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Stop Discriminating Against Aro/Ace and Demi People

In a world so obsessed with the ideas of love and sex, it seems almost impossible that there might be people among us who don’t experience sexual and/or romantic attraction the way most of us do, or who do not experience these things at all.

Aromantics are people who feel little to no romantic attraction. Asexuals are people who feel little to no sexual attraction. Grey ace/aro people are those who feel only a limited amount of romantic/sexual attraction. And people who identify as aromantic and asexual feel neither. Demisexual and demiromantic people are those who cannot form sexual or romantic bonds with people unless they also experience a pre-existing emotional bond with that person. Many people consider demisexuals and demiromantics to belong under the asexual and aromantic umbrellas respectively.

So why is this important and why should aro/ace and demi people be included in queer spaces?

Queerness is not limited to people who defy conventional hetero-normative standards only in terms of gender identity and expression and people who experience sexual/romantic attraction in a way that defers from these norms (i.e. same sex attraction or attraction to people of multiple genders). A lack of expression of attraction (romantic or sexual) also defies certain norms. In a culture as obsessed with sex and romance as the one in which we live, asexual, aromantic, and demisexual/romantic people do have marginalized identities. Every story we tell seems to revolve around love and lust and it doesn’t seem to fit into mainstream comprehension that there might be those of us who don’t feel like the experience of sex and love is central to their survival, or who may not feel these attractions at all.

Movements within the queer community increasingly seem to turn into gate-keeping wars about who is ‘queer enough’ and who isn’t. Aro/ ace and demi people, as individuals who may be heteroromantic or heterosexual, are denied entry into a community that was created bearing in mind the purpose of inclusivity, but that seems to get more and more exclusive all the time. This gate- keeping is not just harmful from a mainstream stand point where it seems like so many people are unable to find true representations of themselves in mainstream society or communities such as the LGBTQIAP+ community. It is also harmful because it seems to rely on one simple definition of what it is to be queer or on how queer one has to be which means even people who form the bulk of the community find themselves alienated from it because they feel as though they are ‘not queer enough’ or ‘not marginalized enough’ to have a voice within these spaces. Additionally, gate- keeping means that the queer community is simply narrowing itself to fit a more socially acceptable view of how the mainstream views its deviants. It is far more simple to understand that there are people who experience same sex attraction (even if it is hard for many to accept) than it is to accept that there are people who experience no attraction at all (or attraction on a very limited scale). Just think about the fact that almost every monastic or priestly order on Earth demands abstinence as proof of one’s piety.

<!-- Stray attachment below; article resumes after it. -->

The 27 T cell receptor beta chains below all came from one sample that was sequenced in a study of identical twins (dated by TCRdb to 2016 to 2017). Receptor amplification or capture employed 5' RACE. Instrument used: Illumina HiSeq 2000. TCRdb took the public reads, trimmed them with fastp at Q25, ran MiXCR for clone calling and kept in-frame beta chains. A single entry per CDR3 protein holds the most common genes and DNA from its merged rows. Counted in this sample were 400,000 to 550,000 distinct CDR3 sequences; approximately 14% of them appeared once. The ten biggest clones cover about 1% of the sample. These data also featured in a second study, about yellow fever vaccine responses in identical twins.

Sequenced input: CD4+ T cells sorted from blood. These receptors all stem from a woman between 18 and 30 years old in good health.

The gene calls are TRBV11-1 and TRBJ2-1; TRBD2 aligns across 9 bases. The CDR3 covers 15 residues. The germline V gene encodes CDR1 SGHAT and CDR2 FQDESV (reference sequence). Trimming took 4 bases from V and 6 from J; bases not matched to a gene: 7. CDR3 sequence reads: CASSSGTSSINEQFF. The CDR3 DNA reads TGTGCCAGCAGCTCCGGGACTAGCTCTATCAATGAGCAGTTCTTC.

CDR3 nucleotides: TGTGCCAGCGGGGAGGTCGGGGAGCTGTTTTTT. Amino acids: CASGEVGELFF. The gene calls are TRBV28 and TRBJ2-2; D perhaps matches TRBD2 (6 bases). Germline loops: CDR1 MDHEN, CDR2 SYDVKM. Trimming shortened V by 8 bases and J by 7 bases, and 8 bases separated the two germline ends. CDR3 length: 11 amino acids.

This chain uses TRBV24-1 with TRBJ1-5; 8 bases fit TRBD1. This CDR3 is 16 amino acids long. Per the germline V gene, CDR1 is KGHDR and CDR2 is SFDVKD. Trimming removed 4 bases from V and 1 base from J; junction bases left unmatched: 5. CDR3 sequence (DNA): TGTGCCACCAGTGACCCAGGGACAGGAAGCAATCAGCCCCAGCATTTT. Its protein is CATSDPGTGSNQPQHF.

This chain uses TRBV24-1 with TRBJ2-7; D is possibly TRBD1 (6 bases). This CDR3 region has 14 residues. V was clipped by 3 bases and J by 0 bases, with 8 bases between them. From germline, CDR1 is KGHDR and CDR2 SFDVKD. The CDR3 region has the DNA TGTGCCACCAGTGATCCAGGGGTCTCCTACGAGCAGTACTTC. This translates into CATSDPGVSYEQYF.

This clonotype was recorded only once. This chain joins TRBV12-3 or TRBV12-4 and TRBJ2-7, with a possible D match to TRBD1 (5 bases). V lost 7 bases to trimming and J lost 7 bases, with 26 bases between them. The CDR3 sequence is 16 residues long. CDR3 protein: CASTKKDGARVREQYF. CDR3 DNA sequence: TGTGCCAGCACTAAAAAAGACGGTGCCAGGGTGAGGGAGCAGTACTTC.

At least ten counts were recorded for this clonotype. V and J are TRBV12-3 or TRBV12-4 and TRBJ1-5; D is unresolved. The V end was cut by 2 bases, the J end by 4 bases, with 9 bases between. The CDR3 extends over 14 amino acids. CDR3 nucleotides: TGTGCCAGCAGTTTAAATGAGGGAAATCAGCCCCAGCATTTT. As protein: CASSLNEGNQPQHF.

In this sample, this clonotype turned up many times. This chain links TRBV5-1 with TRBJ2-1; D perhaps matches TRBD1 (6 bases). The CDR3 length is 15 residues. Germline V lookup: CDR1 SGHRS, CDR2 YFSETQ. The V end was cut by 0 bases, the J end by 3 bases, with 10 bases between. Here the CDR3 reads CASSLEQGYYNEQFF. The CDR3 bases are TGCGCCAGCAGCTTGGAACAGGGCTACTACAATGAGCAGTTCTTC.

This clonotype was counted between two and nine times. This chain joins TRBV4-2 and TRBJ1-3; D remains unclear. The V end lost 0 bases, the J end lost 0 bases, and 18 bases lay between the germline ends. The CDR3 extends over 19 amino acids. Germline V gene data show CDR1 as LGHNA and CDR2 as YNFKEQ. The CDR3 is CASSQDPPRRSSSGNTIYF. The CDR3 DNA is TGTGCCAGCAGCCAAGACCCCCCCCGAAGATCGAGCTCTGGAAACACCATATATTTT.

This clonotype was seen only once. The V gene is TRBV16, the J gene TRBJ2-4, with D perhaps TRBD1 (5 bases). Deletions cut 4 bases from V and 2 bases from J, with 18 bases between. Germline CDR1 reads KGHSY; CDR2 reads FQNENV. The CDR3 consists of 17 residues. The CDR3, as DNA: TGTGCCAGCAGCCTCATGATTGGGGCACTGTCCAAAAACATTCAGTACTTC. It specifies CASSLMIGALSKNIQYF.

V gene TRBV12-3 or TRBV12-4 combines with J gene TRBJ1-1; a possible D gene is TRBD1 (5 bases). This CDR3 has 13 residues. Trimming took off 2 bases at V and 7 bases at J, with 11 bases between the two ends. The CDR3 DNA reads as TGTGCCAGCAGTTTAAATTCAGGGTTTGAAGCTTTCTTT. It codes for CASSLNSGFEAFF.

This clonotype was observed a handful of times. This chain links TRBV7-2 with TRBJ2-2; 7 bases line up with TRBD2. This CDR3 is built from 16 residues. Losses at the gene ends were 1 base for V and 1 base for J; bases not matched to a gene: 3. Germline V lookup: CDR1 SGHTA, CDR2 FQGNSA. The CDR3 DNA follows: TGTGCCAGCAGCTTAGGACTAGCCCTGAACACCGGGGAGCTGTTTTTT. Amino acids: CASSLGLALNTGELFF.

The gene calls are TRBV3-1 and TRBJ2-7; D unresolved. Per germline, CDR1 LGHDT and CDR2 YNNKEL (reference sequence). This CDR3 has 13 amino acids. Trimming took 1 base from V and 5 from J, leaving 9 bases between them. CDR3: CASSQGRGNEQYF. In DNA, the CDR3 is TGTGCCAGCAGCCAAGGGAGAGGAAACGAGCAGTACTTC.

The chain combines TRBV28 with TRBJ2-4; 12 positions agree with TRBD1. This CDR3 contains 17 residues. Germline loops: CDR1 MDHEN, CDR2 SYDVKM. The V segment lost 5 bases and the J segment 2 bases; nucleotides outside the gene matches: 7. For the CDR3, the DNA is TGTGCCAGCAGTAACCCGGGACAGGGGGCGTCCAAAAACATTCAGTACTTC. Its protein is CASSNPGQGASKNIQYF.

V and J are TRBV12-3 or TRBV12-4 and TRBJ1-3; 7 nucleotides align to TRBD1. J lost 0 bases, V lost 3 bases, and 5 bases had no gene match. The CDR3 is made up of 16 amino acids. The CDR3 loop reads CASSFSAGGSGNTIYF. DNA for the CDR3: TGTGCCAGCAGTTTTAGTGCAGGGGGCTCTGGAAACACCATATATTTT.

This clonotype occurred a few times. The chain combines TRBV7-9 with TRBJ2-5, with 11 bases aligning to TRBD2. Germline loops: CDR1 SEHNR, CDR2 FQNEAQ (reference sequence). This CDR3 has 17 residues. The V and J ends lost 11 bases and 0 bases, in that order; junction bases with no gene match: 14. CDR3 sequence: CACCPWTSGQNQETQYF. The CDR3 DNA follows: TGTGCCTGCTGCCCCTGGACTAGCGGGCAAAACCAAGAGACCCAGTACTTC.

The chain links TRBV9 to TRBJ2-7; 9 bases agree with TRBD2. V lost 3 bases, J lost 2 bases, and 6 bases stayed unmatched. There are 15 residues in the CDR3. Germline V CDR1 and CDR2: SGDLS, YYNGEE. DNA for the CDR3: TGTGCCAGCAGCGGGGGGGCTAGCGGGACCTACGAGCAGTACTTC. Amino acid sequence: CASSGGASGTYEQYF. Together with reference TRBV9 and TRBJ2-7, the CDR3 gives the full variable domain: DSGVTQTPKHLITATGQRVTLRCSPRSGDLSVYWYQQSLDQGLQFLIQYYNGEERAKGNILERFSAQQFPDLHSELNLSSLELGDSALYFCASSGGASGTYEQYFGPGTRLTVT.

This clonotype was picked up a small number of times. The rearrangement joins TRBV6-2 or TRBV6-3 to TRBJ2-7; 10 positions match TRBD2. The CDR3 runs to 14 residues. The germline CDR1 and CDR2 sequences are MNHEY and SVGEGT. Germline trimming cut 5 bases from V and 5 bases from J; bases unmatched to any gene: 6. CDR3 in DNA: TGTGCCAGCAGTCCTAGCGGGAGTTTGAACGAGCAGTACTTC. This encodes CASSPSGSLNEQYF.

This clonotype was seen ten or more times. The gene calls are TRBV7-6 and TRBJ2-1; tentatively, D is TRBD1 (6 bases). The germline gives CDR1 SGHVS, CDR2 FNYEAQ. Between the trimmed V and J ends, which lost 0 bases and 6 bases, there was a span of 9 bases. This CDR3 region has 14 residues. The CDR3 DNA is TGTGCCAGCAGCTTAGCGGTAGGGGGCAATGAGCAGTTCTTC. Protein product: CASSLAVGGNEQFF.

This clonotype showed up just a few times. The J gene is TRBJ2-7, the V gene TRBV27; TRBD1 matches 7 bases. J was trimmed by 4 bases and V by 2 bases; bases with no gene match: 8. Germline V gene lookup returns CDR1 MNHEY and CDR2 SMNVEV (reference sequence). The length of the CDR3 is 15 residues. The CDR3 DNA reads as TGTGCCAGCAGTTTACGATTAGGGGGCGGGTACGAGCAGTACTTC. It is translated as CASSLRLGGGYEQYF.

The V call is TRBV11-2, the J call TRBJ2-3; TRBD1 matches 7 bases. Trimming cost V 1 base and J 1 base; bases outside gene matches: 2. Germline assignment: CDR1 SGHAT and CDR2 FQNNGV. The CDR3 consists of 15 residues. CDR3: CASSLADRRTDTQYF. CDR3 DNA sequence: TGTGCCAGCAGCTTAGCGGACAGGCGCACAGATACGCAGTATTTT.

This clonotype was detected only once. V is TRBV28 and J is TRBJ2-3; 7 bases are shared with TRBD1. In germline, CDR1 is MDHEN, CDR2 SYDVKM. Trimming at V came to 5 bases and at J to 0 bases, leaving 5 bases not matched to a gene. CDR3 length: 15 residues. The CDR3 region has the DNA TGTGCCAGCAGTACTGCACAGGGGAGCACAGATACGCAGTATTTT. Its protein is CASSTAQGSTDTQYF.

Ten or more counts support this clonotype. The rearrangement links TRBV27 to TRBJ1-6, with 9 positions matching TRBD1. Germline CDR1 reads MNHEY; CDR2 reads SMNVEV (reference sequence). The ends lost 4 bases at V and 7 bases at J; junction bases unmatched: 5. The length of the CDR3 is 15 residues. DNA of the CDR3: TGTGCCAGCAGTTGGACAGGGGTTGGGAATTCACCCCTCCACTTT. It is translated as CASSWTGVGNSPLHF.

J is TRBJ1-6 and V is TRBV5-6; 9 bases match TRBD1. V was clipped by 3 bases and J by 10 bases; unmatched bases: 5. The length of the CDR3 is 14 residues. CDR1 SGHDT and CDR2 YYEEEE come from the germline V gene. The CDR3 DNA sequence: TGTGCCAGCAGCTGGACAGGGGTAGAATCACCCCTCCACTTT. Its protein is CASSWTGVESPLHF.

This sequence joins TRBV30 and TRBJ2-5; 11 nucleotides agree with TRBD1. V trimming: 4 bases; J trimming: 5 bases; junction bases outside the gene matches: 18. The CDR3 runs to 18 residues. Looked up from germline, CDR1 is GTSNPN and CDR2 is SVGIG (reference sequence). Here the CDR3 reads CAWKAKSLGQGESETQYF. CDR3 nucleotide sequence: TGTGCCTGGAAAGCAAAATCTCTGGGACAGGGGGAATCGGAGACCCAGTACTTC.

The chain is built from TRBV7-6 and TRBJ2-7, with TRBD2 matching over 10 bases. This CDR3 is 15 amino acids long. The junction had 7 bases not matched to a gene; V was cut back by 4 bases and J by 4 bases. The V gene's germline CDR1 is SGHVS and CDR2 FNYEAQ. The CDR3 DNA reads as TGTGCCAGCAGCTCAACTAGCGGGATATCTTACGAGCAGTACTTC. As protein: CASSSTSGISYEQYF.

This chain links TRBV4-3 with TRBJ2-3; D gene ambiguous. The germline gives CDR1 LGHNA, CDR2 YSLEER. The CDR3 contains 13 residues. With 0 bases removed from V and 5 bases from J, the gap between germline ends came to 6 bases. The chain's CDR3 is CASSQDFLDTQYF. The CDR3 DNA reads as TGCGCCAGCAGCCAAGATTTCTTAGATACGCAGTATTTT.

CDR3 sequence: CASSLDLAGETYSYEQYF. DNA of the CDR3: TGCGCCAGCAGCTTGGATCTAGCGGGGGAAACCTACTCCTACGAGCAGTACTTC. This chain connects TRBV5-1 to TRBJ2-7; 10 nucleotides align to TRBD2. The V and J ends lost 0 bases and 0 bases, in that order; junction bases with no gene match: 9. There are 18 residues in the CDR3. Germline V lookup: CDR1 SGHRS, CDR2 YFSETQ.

Furthermore, proof of how ace/ aro, and demi people belong within the queer community is inherent in the very fact that the A of LGBTQIAP+ stands for Asexuals and aromantics (along with Agender people).

So, rather than adopting a regressive attitude that seems to demand a certain ‘amount of queerness’ (as though such a thing could be quantified) for admission into the LGBTQIAP+ community, inclusiveness should be the norm instead of being the outlier.

Featured image from DeviantArt

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Tanvi is a student at Ashoka University, currently pursuing her BA in Sociology and Anthropology

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